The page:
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Phuket Retreat

Is pulling guard a sign of weakness?

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#TrueTalkTuesdays 33

“I would prefer a sword to fight duel, but a pen to plan a war. “

Robert Thier, Storm and Silence

When you see a fighter pull guard, it is usually seen as a desperation move. Someone who just got rocked from a strike, or just trying to avoid a superior striker.

But that doesn’t mean there aren’t good reasons to pull guard, or even offensive guard pulling. For example, we don’t have to look far in our memory to remember how pulling guard worked out well for Ryan Hall vs Bj Penn:

Ryan Hall hitting a variation of an Imanari roll to get the inverted heel hook

A good strategist doesn’t look past any tactic, as they all have their use in the right situation. There are many scenarios in battle that can factor into what tactics you will use. Your opponent is probably the biggest factor in such a decision, as knowing their strengths and weaknesses in comparison to your skills will decide how to fight this battle.

Against an opponent where you hold a major advantage on the ground, pulling guard can put you in a strong position. It can minimize the striking potential as you remove their legs from striking, and the angles of striking are much more predictable. A crafty guard player can attack with submissions and sweeps from bottom.

It can also be used defensively, if you need to recover from damage you have sustained. A tight over hook guard can slow the pace down and keep you from sustaining any serious striking.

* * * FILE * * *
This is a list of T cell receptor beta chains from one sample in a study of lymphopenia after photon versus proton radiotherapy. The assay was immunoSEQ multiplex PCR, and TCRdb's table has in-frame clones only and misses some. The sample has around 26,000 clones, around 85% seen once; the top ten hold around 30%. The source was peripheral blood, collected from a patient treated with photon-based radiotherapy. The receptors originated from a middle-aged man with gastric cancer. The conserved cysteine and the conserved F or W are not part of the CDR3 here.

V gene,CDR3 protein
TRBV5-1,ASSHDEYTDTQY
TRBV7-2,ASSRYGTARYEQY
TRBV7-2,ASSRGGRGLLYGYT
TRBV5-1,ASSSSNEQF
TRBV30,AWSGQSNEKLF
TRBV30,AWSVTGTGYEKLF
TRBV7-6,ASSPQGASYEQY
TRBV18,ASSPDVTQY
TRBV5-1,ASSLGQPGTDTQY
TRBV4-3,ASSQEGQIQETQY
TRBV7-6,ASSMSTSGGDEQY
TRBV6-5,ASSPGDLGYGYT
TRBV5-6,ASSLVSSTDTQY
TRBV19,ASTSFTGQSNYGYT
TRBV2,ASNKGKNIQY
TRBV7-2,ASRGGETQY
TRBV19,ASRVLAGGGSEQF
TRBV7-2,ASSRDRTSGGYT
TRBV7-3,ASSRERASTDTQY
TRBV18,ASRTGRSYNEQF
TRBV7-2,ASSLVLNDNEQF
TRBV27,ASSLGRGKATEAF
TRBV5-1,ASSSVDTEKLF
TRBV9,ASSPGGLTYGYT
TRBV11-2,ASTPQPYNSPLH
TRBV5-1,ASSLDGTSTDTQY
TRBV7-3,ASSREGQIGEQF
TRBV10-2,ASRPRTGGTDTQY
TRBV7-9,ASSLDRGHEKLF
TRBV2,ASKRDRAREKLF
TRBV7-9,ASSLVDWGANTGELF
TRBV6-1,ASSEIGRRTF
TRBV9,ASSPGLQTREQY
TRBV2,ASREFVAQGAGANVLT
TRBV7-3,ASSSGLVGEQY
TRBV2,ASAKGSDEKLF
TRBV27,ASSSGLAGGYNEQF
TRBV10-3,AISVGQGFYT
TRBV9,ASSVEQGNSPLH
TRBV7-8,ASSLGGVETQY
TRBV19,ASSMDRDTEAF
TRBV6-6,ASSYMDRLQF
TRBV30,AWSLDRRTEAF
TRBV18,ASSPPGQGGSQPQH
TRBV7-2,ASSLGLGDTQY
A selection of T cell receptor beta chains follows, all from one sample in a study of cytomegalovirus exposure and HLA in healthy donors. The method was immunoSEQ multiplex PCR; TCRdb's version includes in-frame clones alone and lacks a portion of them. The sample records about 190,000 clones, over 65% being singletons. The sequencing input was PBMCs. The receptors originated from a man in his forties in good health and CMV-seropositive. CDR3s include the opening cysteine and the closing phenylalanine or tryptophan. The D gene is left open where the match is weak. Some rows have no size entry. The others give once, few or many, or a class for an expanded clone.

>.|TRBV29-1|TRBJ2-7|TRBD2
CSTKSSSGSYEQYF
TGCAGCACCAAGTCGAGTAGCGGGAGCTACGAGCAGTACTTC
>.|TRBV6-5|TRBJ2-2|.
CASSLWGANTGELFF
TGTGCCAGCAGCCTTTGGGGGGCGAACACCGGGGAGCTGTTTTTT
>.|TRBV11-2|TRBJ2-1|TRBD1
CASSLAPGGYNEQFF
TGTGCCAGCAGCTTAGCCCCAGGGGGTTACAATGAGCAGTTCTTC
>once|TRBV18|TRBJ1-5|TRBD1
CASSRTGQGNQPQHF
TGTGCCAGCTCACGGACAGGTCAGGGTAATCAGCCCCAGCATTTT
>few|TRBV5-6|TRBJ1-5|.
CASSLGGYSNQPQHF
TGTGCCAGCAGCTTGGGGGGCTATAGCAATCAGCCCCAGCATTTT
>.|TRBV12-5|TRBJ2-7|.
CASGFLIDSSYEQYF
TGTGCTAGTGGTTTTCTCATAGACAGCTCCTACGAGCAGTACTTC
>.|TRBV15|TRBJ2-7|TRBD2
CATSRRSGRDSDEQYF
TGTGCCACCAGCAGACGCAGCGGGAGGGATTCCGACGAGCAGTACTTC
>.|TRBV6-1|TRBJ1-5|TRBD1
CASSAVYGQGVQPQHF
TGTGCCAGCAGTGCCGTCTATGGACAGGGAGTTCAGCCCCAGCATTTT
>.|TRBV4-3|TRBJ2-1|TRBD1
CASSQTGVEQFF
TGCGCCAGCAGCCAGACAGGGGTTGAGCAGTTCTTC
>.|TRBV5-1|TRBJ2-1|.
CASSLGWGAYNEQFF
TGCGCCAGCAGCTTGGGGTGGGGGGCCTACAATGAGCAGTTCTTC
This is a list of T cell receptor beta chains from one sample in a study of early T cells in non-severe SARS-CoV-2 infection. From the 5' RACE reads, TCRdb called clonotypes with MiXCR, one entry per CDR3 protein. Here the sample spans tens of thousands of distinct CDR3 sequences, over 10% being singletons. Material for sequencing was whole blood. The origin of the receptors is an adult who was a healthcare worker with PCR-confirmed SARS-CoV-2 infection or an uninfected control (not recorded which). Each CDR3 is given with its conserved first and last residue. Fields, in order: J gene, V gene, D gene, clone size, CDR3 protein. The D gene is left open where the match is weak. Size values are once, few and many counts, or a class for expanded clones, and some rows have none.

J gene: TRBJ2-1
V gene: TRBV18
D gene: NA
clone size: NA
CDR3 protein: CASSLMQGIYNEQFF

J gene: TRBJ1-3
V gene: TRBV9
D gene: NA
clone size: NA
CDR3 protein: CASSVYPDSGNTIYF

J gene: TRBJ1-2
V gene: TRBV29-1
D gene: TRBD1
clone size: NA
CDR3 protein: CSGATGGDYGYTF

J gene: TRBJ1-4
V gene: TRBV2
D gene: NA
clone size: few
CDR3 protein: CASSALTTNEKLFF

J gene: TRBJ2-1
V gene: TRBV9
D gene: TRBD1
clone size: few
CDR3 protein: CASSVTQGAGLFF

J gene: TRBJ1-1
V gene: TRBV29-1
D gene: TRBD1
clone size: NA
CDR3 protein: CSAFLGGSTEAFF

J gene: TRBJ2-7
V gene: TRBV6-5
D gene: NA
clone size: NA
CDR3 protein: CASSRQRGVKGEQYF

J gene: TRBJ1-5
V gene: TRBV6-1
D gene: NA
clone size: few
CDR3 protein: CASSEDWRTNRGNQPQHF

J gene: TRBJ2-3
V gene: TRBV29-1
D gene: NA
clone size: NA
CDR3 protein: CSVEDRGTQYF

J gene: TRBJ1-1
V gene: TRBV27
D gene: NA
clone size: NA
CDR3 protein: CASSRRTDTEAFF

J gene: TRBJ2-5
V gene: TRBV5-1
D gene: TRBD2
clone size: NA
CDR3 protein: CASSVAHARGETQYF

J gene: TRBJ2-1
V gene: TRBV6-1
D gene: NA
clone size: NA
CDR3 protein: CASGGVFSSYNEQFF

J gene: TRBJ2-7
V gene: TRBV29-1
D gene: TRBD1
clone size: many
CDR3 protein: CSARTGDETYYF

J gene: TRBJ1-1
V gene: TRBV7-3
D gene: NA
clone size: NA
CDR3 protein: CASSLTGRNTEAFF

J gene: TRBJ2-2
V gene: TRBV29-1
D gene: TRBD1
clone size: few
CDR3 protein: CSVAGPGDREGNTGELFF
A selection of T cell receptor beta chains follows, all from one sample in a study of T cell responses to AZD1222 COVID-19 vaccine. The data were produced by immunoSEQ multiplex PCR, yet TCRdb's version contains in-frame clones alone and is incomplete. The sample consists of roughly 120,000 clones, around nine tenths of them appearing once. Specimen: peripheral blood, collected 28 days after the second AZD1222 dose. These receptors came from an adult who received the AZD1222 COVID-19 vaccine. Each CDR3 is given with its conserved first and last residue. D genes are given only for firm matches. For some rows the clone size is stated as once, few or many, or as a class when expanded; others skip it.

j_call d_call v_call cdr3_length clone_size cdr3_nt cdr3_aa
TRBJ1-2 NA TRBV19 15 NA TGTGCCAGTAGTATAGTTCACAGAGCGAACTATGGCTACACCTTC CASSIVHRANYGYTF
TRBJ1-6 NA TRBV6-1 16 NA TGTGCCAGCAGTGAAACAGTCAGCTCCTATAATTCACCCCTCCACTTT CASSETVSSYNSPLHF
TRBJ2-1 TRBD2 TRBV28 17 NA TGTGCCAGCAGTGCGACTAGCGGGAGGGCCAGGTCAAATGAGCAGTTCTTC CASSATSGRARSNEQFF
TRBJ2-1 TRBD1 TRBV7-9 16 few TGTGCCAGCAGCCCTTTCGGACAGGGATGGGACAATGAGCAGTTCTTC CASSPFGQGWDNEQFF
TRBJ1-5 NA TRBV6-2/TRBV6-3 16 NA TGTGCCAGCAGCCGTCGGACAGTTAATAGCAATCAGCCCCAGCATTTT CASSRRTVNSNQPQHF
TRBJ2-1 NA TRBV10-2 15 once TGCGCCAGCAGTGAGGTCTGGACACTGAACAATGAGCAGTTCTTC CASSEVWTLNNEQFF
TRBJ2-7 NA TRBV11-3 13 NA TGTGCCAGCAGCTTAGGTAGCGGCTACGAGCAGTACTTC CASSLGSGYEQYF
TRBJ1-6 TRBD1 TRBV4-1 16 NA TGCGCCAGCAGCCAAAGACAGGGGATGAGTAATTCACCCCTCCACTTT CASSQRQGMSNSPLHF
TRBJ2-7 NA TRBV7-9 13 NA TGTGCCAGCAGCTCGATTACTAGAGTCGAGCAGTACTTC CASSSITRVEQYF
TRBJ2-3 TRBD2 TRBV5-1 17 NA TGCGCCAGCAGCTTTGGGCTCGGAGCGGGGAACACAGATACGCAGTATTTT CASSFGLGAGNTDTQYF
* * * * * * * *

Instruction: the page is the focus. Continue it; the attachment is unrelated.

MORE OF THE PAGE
In the Ryan Hall vs BJ Penn fight, Ryan used his guard pull offensively to setup a leg lock.

But with every tactic comes risk of failure. Usually, when pulling guard offensively to attack and fail to secure a hold, their opponent will call them back up. So it has a very low risk in this scenario. But, the crowd hates it and I’m not sure how judges view it. It can also have a demoralizing effect on the guard puller that can become desperation if their resolve is not strong.

Sometimes you may fall in a really bad position, such as going for a failed flying arm bar, that could give your opponent a strong position that can cost you the fight. If you are a strong grappler, usually this is not a big concern. But if you aren’t a grappling specialist and just go for a submission like a guillotine and fail it can be a disaster.

Similarly, defensive guard pulls can be low risk to a superior grappler. When someone like Demian Maia pulls guard, pretty much everyone will stay away and call him back up if he fails to hold his opponent. However, a weak grappler who fails to secure a strong guard might just give his opponent a strong position to drop bombs from top.

So I don’t have an issue on pulling guard in MMA, as long as it is used wisely. I have had my fighters use both offensive defensive guard pulls multiple times in fights that have resulted in sweeps and submission wins.

The people who give pulling guard a bad name are those that just flop to their butt or hopeless telegraph their attempts and fail repeatedly. It is usually someone that didn’t prepare properly and the results are repeated failures.

If you are just relying on a guard pull, you have made a terrible calculation in your strategy. It should just be one tool in your arsenal. If it is your only hope, you are probably screwed, lol!


What do you think? Do you agree or disagree?

Comment with your take on this.

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3 comments
Bill Bonilla says March 26, 2019

I have come to the point where I would never disagree with you David!

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Andrea Brown says March 26, 2019

Brilliant tactics !

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Zabroski says March 28, 2019

Real men pull guard in MMA. No fear!!

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